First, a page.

Eyes on the intertidal: Willard Beach algal blooms
After spending her career working and living in Augusta, Susan Woodman knew exactly where she wanted to be when she retired: near the water. As an avid sea kayaker, access to the coast where she could launch her kayak was a top priority, so she chose to move to South Portland.
“There’s nothing quite like it,” said Susan. “Kayaking on freshwater or the sea, I don’t know how you get any closer to nature. You get to see loons, seals, and all the eiders with their little ducklings, it’s really great.”
When she is not paddling in her kayak, Susan can often be found a mile from her home walking along Willard Beach where she’s been using Water Reporter to document algal blooms and coastal erosion. One of her recent posts from June 24, shows a field of green algae carpeting the beach’s intertidal zone. A month later, Susan captured another similarly sized bloom at the same location on July 25.
Algal blooms like the ones Susan saw can reduce water clarity, deplete dissolved oxygen levels, contribute to coastal acidification, and harm intertidal marine life like clams, mussels, and oysters. These bright green blooms are often an indicator of excess nitrogen flowing into Casco Bay from stormwater runoff, sewer overflows, and other sources of nitrogen.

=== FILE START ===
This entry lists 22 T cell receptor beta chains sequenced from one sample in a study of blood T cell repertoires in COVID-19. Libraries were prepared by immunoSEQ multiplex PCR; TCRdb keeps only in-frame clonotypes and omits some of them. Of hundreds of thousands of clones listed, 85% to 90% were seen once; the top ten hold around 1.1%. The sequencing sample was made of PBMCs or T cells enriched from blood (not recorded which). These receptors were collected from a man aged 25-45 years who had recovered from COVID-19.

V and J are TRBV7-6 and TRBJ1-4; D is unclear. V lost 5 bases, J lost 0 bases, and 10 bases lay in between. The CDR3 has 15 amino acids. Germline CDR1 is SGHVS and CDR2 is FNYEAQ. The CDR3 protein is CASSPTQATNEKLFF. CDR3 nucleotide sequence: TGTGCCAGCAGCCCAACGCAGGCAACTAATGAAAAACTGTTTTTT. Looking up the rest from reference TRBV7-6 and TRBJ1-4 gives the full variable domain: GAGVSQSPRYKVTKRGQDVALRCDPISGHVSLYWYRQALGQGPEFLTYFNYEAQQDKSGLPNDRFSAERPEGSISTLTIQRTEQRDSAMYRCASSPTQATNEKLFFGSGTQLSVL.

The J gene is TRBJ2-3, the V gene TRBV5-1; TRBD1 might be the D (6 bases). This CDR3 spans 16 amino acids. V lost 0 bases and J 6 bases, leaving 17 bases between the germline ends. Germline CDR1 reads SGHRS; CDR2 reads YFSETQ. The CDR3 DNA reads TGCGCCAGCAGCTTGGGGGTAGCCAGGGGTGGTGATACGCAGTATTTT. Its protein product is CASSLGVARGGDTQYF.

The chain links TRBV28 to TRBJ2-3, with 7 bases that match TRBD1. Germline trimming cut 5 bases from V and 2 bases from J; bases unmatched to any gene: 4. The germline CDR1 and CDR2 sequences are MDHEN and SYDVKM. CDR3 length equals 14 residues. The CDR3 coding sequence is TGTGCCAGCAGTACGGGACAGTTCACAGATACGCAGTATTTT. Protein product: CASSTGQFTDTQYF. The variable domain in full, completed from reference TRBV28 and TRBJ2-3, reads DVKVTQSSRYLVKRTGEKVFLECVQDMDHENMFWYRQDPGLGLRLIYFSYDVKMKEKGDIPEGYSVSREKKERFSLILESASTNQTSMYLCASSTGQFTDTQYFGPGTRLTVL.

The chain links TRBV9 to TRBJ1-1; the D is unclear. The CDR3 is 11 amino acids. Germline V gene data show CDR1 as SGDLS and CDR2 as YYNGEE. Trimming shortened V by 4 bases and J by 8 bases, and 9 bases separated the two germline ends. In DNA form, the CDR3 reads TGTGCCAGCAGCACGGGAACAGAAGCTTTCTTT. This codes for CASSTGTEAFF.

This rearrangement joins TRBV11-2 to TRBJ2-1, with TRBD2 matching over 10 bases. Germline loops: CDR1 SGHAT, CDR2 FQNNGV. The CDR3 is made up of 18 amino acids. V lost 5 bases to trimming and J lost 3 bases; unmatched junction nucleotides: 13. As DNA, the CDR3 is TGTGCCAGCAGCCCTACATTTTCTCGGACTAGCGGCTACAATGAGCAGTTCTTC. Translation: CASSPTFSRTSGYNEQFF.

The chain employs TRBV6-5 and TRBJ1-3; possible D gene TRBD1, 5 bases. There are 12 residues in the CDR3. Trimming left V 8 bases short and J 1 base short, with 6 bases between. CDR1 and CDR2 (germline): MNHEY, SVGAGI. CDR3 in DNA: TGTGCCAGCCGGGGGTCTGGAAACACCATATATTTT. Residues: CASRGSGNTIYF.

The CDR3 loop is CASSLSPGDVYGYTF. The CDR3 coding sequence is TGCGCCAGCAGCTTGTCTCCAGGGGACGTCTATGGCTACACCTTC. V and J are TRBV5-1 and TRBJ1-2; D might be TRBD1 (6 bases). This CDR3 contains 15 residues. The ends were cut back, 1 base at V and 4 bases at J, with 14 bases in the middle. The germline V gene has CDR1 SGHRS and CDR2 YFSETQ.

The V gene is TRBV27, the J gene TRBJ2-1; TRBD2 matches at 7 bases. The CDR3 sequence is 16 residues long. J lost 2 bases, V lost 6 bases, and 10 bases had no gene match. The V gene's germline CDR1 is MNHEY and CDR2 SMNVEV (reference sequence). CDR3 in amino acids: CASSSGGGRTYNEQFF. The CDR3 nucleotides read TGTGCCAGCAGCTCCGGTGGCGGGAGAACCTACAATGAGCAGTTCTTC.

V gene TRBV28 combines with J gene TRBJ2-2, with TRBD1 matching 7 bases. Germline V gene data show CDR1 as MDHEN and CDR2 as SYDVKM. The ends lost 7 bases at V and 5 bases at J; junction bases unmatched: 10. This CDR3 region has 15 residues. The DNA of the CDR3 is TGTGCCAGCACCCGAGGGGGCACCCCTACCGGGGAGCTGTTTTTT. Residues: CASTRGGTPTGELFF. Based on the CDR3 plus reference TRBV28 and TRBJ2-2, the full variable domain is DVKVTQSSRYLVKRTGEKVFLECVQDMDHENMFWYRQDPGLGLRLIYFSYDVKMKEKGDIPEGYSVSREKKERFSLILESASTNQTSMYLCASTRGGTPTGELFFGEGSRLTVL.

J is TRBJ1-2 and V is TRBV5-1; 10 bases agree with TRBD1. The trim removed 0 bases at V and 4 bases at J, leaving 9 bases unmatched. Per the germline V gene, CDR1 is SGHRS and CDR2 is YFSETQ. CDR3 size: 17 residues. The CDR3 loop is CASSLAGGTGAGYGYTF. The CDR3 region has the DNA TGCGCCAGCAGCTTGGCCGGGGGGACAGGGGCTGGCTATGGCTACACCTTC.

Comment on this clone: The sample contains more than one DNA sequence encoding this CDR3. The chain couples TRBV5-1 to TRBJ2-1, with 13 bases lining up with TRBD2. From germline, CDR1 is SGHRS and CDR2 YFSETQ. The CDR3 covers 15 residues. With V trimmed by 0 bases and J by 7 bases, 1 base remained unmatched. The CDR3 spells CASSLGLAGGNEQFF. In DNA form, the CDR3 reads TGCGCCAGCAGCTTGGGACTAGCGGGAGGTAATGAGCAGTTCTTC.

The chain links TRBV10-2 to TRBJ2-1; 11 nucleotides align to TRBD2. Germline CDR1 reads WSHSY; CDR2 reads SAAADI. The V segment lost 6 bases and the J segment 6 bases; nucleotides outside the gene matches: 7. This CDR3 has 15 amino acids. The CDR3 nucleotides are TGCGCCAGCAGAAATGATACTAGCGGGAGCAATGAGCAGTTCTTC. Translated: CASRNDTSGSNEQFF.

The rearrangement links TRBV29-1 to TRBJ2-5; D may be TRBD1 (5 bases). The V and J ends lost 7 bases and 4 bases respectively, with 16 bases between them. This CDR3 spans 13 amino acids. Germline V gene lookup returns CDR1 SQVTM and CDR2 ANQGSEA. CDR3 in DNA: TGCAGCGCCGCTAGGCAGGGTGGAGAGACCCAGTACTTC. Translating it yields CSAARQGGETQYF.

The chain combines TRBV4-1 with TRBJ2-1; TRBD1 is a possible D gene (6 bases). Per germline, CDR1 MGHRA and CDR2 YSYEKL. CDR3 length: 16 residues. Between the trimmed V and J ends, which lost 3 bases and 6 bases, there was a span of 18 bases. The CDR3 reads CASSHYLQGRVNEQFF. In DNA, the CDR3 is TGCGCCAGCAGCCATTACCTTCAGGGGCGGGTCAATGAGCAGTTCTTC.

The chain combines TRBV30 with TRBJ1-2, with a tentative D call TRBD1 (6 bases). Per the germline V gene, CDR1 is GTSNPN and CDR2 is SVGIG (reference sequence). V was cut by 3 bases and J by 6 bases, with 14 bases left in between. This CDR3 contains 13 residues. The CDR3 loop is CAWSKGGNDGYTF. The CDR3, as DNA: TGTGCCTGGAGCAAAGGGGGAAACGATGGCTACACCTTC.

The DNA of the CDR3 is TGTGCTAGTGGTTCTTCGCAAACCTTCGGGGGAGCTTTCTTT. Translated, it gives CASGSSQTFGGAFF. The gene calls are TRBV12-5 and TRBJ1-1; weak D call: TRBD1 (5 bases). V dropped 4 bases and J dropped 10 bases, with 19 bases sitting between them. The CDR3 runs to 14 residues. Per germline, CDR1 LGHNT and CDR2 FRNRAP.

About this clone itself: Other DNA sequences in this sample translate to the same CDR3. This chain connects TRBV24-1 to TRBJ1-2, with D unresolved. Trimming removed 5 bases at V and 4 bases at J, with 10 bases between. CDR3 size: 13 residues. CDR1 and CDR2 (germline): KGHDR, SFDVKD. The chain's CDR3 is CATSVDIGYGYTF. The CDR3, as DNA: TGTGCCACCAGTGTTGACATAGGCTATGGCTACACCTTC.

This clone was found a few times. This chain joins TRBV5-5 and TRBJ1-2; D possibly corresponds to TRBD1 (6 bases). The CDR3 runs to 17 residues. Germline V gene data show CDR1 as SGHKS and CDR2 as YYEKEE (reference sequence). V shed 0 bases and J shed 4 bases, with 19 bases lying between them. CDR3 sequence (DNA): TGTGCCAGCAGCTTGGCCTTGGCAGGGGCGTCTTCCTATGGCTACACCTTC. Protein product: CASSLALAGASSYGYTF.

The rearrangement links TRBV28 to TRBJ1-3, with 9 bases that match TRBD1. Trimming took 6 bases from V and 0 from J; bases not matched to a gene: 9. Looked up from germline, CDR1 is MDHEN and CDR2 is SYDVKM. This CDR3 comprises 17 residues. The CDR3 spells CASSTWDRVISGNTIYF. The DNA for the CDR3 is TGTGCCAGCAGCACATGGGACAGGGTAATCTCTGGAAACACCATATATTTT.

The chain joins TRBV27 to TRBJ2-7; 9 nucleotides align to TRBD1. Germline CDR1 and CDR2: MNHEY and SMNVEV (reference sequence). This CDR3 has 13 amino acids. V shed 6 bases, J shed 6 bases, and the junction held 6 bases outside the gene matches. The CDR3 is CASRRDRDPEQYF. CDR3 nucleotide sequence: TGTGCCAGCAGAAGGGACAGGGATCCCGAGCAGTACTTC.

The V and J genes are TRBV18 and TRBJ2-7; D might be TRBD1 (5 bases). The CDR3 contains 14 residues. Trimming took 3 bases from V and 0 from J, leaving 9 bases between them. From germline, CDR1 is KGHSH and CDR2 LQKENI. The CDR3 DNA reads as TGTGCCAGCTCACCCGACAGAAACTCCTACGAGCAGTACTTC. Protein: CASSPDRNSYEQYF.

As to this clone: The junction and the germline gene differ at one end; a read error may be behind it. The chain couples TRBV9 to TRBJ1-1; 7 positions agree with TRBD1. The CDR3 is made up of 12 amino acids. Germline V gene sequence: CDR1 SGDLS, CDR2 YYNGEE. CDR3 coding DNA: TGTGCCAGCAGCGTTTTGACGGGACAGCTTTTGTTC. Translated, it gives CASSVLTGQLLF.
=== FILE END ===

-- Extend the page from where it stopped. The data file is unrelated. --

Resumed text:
Susan shares that she does not know very much about algae, and that she is far from an expert on the marine environment. However, she intuitively feels a concern for the health of Willard Beach. That feeling sparked on one of her walks a few years back, when she noticed a recent storm had caused substantial erosion and dramatically changed the appearance of the shoreline. “That was when I realized, this is something that maybe I should be paying attention to,” said Susan.
Now when she is out on her walks, Susan carries her phone with her. If she sees something near the shore that seems striking, good or bad, she shares her observations on the Water Reporter app. Despite the feeling that she is not particularly tech-savvy, Susan has been one of our most active Water Reporters since she joined in January.
Susan’s recent posts of algal blooms at Willard Beach prompted Friends of Casco Bay to reach out to our colleagues at the City of South Portland’s Water Resource Protection department. The city is aware of the challenges facing Willard Beach, and Water Resource Protection staff take water samples at the beach’s stormwater outfalls. The City is working to reduce nitrogen runoff into the Bay through the implementation of its recently passed fertilizer ordinance. We hope that the city’s efforts will lead to lower concentrations of nutrients in the city’s stormwater, and in turn, fewer and smaller algal blooms at Willard Beach.
Susan, thank you for all you do to help us keep an eye on Willard Beach and Casco Bay!